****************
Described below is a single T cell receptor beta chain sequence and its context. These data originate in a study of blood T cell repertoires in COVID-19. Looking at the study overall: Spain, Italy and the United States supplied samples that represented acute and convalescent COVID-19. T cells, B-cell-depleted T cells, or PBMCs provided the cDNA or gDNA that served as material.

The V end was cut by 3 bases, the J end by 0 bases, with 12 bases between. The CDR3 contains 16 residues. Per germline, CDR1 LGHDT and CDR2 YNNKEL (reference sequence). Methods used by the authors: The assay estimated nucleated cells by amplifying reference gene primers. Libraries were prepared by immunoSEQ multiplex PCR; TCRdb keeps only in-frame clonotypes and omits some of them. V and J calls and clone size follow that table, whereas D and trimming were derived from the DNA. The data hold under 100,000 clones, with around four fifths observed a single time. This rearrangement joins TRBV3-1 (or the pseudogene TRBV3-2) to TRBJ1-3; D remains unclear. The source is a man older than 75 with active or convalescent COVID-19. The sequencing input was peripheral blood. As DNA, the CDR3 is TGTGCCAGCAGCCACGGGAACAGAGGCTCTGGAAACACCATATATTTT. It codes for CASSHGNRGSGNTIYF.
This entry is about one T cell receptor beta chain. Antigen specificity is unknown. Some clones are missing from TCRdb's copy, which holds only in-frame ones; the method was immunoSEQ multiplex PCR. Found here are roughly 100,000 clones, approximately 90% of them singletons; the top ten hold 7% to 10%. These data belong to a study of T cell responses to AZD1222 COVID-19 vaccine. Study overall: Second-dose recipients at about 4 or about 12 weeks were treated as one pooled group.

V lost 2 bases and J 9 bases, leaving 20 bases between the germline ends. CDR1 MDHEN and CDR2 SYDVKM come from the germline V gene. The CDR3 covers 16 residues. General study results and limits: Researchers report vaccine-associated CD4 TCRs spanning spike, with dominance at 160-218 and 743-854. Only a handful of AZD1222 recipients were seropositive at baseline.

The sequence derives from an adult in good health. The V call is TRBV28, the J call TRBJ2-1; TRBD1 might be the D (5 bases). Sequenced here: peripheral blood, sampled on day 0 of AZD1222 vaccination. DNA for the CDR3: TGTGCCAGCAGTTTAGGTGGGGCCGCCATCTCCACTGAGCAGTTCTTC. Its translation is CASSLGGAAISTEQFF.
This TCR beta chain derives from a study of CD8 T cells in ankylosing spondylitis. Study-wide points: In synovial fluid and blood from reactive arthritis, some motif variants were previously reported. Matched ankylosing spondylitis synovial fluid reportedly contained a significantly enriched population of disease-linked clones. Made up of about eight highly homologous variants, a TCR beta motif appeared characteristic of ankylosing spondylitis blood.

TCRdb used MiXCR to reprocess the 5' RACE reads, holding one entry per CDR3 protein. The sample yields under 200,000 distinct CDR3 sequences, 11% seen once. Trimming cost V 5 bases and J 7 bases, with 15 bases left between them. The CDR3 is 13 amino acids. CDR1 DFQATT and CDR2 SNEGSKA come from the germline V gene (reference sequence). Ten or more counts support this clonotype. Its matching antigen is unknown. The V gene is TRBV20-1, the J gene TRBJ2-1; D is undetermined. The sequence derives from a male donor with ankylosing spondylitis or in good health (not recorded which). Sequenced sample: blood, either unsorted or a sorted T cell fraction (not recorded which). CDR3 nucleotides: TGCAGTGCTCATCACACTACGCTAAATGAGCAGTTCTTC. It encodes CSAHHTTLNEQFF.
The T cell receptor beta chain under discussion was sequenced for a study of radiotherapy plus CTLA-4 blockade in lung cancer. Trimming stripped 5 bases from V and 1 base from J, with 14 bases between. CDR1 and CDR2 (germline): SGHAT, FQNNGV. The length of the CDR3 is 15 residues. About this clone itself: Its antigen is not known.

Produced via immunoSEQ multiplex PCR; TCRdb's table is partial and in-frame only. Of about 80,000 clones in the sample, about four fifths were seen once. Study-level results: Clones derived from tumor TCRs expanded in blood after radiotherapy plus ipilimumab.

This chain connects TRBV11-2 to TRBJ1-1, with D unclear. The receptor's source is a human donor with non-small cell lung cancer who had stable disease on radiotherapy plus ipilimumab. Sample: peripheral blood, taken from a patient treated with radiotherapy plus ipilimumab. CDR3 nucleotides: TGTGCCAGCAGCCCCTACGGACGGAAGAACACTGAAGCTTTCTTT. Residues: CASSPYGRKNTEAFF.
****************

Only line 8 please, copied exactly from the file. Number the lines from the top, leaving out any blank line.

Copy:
The T cell receptor beta chain under discussion was sequenced for a study of radiotherapy plus CTLA-4 blockade in lung cancer. Trimming stripped 5 bases from V and 1 base from J, with 14 bases between. CDR1 and CDR2 (germline): SGHAT, FQNNGV. The length of the CDR3 is 15 residues. About this clone itself: Its antigen is not known.